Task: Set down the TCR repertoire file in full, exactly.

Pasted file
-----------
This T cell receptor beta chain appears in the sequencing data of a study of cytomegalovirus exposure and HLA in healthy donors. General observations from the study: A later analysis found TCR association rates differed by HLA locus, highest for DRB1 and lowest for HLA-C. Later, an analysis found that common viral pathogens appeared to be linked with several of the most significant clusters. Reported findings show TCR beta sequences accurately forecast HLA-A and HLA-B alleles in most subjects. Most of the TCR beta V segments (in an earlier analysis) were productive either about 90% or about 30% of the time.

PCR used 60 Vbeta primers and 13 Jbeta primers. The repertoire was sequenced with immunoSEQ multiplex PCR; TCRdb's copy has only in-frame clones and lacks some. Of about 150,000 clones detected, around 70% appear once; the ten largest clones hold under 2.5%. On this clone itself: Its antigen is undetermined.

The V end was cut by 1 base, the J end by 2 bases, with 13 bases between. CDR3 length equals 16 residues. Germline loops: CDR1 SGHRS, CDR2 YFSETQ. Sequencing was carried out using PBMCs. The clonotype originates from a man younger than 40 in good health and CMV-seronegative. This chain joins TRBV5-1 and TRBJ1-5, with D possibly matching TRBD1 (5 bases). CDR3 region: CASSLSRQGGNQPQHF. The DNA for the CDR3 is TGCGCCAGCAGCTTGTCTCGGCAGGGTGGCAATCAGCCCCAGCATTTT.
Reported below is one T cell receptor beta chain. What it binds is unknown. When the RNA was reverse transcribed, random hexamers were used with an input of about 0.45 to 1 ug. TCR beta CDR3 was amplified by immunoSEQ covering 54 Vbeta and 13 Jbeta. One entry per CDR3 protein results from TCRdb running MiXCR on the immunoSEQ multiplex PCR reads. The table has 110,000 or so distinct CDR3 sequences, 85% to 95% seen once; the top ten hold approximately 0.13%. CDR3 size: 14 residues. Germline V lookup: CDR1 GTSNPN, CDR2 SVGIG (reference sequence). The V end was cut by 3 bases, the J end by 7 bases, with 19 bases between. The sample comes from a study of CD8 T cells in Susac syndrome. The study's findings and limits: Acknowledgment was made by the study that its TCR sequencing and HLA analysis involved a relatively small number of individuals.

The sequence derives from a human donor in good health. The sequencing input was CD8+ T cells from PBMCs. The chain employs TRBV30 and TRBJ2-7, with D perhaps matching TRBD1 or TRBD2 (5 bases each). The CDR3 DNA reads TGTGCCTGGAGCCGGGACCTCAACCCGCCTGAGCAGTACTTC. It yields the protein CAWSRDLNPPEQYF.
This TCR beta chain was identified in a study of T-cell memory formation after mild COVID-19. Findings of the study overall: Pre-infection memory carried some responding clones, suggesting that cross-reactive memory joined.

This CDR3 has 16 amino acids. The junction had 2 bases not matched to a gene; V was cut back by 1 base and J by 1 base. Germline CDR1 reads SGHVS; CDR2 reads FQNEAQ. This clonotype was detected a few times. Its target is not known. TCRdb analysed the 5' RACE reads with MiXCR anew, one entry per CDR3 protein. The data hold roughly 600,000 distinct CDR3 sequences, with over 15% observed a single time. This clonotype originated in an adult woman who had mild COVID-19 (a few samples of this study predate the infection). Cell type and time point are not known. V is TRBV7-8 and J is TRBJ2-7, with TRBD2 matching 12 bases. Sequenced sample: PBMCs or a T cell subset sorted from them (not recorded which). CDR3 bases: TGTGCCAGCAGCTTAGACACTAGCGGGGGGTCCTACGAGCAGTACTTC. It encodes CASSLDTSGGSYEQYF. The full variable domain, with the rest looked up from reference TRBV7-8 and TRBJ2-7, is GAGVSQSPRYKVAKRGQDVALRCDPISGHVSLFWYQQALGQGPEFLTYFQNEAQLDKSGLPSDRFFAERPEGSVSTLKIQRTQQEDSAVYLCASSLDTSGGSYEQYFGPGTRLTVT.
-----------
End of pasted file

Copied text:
This T cell receptor beta chain appears in the sequencing data of a study of cytomegalovirus exposure and HLA in healthy donors. General observations from the study: A later analysis found TCR association rates differed by HLA locus, highest for DRB1 and lowest for HLA-C. Later, an analysis found that common viral pathogens appeared to be linked with several of the most significant clusters. Reported findings show TCR beta sequences accurately forecast HLA-A and HLA-B alleles in most subjects. Most of the TCR beta V segments (in an earlier analysis) were productive either about 90% or about 30% of the time.

PCR used 60 Vbeta primers and 13 Jbeta primers. The repertoire was sequenced with immunoSEQ multiplex PCR; TCRdb's copy has only in-frame clones and lacks some. Of about 150,000 clones detected, around 70% appear once; the ten largest clones hold under 2.5%. On this clone itself: Its antigen is undetermined.

The V end was cut by 1 base, the J end by 2 bases, with 13 bases between. CDR3 length equals 16 residues. Germline loops: CDR1 SGHRS, CDR2 YFSETQ. Sequencing was carried out using PBMCs. The clonotype originates from a man younger than 40 in good health and CMV-seronegative. This chain joins TRBV5-1 and TRBJ1-5, with D possibly matching TRBD1 (5 bases). CDR3 region: CASSLSRQGGNQPQHF. The DNA for the CDR3 is TGCGCCAGCAGCTTGTCTCGGCAGGGTGGCAATCAGCCCCAGCATTTT.
Reported below is one T cell receptor beta chain. What it binds is unknown. When the RNA was reverse transcribed, random hexamers were used with an input of about 0.45 to 1 ug. TCR beta CDR3 was amplified by immunoSEQ covering 54 Vbeta and 13 Jbeta. One entry per CDR3 protein results from TCRdb running MiXCR on the immunoSEQ multiplex PCR reads. The table has 110,000 or so distinct CDR3 sequences, 85% to 95% seen once; the top ten hold approximately 0.13%. CDR3 size: 14 residues. Germline V lookup: CDR1 GTSNPN, CDR2 SVGIG (reference sequence). The V end was cut by 3 bases, the J end by 7 bases, with 19 bases between. The sample comes from a study of CD8 T cells in Susac syndrome. The study's findings and limits: Acknowledgment was made by the study that its TCR sequencing and HLA analysis involved a relatively small number of individuals.

The sequence derives from a human donor in good health. The sequencing input was CD8+ T cells from PBMCs. The chain employs TRBV30 and TRBJ2-7, with D perhaps matching TRBD1 or TRBD2 (5 bases each). The CDR3 DNA reads TGTGCCTGGAGCCGGGACCTCAACCCGCCTGAGCAGTACTTC. It yields the protein CAWSRDLNPPEQYF.
This TCR beta chain was identified in a study of T-cell memory formation after mild COVID-19. Findings of the study overall: Pre-infection memory carried some responding clones, suggesting that cross-reactive memory joined.

This CDR3 has 16 amino acids. The junction had 2 bases not matched to a gene; V was cut back by 1 base and J by 1 base. Germline CDR1 reads SGHVS; CDR2 reads FQNEAQ. This clonotype was detected a few times. Its target is not known. TCRdb analysed the 5' RACE reads with MiXCR anew, one entry per CDR3 protein. The data hold roughly 600,000 distinct CDR3 sequences, with over 15% observed a single time. This clonotype originated in an adult woman who had mild COVID-19 (a few samples of this study predate the infection). Cell type and time point are not known. V is TRBV7-8 and J is TRBJ2-7, with TRBD2 matching 12 bases. Sequenced sample: PBMCs or a T cell subset sorted from them (not recorded which). CDR3 bases: TGTGCCAGCAGCTTAGACACTAGCGGGGGGTCCTACGAGCAGTACTTC. It encodes CASSLDTSGGSYEQYF. The full variable domain, with the rest looked up from reference TRBV7-8 and TRBJ2-7, is GAGVSQSPRYKVAKRGQDVALRCDPISGHVSLFWYQQALGQGPEFLTYFQNEAQLDKSGLPSDRFFAERPEGSVSTLKIQRTQQEDSAVYLCASSLDTSGGSYEQYFGPGTRLTVT.